N2 - Introduction: Theory of mind (ToM) has been established as one of the most investigated and pronounced social cognitive deficits in schizophrenia. Yet, knowledge on whether measures of ToM can be used and compared across cultures is sparse. In this study, we used two simple, non-verbal ToM tests in patients with schizophrenia and non-clinical controls from China and Denmark to investigate whether culture has an impact on ToM performance.Methods: Sixty-six patients with schizophrenia (35 Chinese) and 67 matched non-clinical controls (38 Chinese) from China and Denmark were tested with Brünés Picture Sequencing Task and Animated Triangles Task. We compared three models for each outcome variable in order to investigate which model best fitted the data: the first model included group (controls, patients) as a predictor variable, the second included group and nationality (Chinese, Danish), and the third included both predictors and their interaction.Results: On most ToM subtests, culture seemed to play a role. Only performance on Brüne's 1st order ToM were best described as similar in both countries. The second model had the best fit for most of the subtests indicating that the difference between patients and controls in China and Denmark, respectively, is similar.Conclusions: Caution to cultural differences should be taken when comparing ToM in Asian and Western patients with schizophrenia as well as healthy individuals.

AB - Introduction: Theory of mind (ToM) has been established as one of the most investigated and pronounced social cognitive deficits in schizophrenia. Yet, knowledge on whether measures of ToM can be used and compared across cultures is sparse. In this study, we used two simple, non-verbal ToM tests in patients with schizophrenia and non-clinical controls from China and Denmark to investigate whether culture has an impact on ToM performance.Methods: Sixty-six patients with schizophrenia (35 Chinese) and 67 matched non-clinical controls (38 Chinese) from China and Denmark were tested with Brünés Picture Sequencing Task and Animated Triangles Task. We compared three models for each outcome variable in order to investigate which model best fitted the data: the first model included group (controls, patients) as a predictor variable, the second included group and nationality (Chinese, Danish), and the third included both predictors and their interaction.Results: On most ToM subtests, culture seemed to play a role. Only performance on Brüne's 1st order ToM were best described as similar in both countries. The second model had the best fit for most of the subtests indicating that the difference between patients and controls in China and Denmark, respectively, is similar.Conclusions: Caution to cultural differences should be taken when comparing ToM in Asian and Western patients with schizophrenia as well as healthy individuals.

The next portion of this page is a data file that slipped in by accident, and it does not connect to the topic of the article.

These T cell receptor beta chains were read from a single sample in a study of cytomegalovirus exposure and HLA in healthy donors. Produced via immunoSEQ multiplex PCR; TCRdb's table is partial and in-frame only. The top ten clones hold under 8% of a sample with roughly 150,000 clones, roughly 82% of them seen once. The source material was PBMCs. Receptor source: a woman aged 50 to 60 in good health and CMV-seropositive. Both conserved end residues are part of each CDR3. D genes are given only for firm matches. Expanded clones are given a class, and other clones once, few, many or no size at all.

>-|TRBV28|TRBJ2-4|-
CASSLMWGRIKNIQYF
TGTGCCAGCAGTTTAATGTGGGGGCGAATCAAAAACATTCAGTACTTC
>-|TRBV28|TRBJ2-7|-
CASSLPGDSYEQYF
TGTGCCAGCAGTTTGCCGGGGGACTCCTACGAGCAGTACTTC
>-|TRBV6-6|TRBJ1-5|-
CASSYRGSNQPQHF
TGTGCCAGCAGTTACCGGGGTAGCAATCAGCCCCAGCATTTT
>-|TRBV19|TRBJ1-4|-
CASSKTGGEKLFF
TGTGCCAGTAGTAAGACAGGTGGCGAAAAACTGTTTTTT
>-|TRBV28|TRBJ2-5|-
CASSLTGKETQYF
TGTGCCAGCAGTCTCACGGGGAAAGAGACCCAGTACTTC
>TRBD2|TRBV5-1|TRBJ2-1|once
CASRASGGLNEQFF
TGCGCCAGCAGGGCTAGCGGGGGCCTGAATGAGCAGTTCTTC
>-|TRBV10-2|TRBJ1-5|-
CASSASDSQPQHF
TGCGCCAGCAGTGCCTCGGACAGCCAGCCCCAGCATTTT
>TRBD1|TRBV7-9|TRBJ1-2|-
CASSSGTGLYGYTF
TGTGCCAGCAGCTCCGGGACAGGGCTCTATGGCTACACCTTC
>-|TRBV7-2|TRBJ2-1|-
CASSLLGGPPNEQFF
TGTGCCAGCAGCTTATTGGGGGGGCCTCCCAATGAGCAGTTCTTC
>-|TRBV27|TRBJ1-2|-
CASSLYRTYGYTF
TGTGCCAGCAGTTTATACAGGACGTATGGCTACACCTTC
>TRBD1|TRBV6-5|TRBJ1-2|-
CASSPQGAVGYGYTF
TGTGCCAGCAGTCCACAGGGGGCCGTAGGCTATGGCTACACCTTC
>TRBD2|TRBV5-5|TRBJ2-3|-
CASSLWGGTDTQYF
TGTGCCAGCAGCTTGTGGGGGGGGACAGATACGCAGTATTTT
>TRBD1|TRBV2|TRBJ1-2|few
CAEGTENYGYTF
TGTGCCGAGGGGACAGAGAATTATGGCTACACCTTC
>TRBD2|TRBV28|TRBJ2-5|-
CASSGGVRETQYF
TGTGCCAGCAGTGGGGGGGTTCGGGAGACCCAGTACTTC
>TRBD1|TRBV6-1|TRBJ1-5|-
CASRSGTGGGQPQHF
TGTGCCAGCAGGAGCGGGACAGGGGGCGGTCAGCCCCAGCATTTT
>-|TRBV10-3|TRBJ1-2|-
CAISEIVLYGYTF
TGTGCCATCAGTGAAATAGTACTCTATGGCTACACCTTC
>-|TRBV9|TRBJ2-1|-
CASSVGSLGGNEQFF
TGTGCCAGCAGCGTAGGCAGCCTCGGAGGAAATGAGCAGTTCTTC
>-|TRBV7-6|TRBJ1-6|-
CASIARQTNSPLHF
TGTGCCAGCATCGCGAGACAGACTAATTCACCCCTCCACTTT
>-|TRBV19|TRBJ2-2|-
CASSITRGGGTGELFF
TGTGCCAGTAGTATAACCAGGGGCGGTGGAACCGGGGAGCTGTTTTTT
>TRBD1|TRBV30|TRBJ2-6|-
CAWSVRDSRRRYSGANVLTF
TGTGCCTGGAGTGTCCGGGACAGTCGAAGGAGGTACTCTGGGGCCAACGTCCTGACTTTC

KW - 1ST-EPISODE SCHIZOPHRENIA

KW - ATTRIBUTION

KW - EMOTION RECOGNITION

KW - LANGUAGE

KW - METAANALYSIS

KW - SENSITIVITY

KW - SOCIAL COGNITION

KW - Social cognition

KW - culture

KW - mentalizing

KW - neurocognition

U2 - 10.1080/08039488.2020.1723687

DO - 10.1080/08039488.2020.1723687

M3 - Journal article

C2 - 32039642

VL - 74

SP - 366

EP - 373

JO - Nordic Journal of Psychiatry. Supplement

JF - Nordic Journal of Psychiatry. Supplement

SN - 0803-9496

IS - 5

ER -